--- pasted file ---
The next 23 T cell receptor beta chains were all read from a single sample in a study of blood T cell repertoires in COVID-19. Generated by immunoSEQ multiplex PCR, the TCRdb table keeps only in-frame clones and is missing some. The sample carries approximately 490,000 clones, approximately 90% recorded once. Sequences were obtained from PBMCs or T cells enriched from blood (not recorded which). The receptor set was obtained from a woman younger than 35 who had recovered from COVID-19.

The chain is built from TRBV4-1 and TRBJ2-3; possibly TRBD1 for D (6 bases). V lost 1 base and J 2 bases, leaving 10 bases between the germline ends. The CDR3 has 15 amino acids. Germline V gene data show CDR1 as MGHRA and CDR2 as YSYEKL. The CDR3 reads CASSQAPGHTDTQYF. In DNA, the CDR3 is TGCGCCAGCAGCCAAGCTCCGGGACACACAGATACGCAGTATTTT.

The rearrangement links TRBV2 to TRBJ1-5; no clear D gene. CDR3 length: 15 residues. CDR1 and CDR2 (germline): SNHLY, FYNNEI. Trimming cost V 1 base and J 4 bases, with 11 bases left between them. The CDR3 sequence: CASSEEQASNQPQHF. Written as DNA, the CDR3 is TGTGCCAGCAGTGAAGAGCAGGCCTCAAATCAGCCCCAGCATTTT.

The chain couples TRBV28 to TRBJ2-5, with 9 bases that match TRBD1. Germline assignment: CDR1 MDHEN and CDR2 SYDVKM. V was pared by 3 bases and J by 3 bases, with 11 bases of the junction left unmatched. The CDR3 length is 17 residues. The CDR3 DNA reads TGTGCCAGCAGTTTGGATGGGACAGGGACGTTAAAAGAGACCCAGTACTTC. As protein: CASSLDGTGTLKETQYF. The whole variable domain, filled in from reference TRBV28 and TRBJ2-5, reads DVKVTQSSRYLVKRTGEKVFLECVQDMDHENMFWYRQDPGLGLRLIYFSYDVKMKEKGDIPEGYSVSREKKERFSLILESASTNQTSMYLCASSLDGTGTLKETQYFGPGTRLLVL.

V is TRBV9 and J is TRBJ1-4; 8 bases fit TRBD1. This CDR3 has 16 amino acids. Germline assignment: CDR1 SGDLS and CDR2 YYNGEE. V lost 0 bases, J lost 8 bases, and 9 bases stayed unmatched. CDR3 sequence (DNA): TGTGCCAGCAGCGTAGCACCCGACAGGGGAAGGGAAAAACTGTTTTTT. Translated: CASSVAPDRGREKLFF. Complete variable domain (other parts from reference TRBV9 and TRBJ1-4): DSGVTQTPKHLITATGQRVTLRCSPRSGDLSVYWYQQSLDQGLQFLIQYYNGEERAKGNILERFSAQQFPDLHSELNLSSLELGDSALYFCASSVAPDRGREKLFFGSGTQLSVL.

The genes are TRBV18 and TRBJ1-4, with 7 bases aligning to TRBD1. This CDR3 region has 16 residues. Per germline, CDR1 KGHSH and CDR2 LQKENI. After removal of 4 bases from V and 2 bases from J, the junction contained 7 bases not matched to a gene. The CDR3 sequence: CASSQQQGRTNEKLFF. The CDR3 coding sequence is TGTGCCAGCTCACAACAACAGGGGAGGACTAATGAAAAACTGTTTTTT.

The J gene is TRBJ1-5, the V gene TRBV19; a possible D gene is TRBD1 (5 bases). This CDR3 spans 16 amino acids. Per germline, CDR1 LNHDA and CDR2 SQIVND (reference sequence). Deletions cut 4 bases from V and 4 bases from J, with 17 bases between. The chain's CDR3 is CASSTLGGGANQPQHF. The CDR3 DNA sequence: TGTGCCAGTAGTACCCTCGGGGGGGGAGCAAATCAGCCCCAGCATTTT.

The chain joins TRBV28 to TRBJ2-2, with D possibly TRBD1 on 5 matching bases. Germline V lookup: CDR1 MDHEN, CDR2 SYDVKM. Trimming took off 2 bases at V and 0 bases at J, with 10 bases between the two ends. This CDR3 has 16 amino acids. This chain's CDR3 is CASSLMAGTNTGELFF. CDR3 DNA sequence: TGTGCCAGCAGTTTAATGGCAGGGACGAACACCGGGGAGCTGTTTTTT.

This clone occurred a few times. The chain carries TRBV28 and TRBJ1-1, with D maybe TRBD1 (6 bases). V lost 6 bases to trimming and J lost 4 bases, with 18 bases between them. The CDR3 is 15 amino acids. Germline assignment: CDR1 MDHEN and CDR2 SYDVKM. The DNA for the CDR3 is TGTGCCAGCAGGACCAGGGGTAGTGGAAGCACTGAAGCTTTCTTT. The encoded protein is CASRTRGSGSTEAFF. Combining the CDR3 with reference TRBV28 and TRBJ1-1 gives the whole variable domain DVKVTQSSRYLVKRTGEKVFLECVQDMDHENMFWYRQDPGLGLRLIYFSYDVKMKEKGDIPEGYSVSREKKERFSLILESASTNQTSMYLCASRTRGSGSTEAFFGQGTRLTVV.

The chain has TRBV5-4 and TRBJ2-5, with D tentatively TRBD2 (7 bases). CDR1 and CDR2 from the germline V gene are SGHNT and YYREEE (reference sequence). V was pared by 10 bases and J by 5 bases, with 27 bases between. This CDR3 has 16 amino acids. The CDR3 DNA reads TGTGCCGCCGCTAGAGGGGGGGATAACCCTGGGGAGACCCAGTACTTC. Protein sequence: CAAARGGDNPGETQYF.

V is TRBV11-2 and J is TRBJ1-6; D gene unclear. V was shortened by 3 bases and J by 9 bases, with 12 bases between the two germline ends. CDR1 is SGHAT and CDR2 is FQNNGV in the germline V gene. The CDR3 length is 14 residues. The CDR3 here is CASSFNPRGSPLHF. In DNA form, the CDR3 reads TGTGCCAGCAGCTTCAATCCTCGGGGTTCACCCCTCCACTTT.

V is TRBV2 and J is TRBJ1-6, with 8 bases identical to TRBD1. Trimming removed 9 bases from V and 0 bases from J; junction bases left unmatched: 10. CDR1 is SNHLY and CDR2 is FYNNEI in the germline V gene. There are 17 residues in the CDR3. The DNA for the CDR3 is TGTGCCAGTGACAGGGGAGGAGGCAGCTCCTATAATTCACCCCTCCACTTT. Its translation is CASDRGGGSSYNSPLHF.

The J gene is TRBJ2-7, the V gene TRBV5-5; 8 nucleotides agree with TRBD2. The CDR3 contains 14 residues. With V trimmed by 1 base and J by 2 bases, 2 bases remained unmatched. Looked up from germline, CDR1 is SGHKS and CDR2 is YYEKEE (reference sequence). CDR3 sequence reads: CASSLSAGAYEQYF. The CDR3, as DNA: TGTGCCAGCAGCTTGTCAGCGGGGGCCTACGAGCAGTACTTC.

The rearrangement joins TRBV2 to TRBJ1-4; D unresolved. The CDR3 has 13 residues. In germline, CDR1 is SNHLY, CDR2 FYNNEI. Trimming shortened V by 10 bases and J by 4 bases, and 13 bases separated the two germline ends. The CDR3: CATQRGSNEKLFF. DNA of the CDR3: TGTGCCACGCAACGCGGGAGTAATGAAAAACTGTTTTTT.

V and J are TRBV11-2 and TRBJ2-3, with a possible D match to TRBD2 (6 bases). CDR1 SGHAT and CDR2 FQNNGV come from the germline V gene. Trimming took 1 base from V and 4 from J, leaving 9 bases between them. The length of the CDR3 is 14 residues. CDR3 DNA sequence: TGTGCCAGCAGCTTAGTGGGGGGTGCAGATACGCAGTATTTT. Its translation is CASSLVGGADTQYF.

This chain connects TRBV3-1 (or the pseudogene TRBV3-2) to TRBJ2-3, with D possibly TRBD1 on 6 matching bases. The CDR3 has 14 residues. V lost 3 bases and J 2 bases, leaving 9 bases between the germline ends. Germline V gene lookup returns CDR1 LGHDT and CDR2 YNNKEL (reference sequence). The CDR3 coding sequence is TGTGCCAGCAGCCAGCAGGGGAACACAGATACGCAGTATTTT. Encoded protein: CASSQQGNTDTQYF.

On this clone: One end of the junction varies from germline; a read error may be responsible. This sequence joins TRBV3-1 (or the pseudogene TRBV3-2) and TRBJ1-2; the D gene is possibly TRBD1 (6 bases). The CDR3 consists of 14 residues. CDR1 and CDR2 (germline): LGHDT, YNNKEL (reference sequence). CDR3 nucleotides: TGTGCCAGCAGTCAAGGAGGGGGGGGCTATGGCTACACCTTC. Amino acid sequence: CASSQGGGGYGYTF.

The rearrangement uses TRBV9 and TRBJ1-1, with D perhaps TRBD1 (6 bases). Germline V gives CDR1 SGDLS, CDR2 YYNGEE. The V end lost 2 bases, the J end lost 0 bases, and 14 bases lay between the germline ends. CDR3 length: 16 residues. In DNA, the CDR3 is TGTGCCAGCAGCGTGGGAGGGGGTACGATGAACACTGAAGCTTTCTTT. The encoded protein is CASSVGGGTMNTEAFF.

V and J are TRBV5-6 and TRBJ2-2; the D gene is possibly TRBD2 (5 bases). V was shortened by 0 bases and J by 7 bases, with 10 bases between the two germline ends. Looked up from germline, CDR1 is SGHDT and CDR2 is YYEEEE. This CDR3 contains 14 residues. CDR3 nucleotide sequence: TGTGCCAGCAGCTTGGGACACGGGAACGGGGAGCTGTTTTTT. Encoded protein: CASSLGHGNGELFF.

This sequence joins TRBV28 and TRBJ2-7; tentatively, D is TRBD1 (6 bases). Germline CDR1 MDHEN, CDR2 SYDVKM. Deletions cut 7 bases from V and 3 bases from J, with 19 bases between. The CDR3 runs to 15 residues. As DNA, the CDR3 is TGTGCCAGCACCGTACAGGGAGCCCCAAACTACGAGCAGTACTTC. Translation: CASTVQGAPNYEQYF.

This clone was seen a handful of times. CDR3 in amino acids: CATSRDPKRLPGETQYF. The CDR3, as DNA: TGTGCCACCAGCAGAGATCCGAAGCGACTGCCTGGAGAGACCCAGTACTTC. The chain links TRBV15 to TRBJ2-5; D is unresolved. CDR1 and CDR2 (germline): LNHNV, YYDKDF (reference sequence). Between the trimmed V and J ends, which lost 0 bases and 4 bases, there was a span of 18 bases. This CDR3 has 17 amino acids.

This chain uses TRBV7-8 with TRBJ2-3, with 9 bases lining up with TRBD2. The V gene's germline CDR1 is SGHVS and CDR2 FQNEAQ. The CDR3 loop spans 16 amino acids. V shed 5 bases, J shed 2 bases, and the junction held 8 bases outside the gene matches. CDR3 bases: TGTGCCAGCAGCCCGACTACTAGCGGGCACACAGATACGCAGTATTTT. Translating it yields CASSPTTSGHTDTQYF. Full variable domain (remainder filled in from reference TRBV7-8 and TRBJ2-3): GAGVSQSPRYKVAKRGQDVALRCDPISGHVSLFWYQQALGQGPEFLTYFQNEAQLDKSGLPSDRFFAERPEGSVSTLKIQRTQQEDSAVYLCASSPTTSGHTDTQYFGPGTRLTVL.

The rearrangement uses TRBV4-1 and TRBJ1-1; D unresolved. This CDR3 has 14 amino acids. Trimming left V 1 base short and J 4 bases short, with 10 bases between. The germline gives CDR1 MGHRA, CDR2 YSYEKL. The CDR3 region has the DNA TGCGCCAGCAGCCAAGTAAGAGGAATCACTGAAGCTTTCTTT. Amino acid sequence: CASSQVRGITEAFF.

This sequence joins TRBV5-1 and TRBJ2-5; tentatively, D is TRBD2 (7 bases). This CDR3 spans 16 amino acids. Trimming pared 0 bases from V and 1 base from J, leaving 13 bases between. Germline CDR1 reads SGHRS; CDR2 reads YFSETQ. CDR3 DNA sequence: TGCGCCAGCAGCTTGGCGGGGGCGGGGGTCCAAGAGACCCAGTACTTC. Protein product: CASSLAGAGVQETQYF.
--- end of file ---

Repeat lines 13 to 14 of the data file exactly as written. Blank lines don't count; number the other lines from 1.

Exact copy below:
The J gene is TRBJ2-7, the V gene TRBV5-5; 8 nucleotides agree with TRBD2. The CDR3 contains 14 residues. With V trimmed by 1 base and J by 2 bases, 2 bases remained unmatched. Looked up from germline, CDR1 is SGHKS and CDR2 is YYEKEE (reference sequence). CDR3 sequence reads: CASSLSAGAYEQYF. The CDR3, as DNA: TGTGCCAGCAGCTTGTCAGCGGGGGCCTACGAGCAGTACTTC.

The rearrangement joins TRBV2 to TRBJ1-4; D unresolved. The CDR3 has 13 residues. In germline, CDR1 is SNHLY, CDR2 FYNNEI. Trimming shortened V by 10 bases and J by 4 bases, and 13 bases separated the two germline ends. The CDR3: CATQRGSNEKLFF. DNA of the CDR3: TGTGCCACGCAACGCGGGAGTAATGAAAAACTGTTTTTT.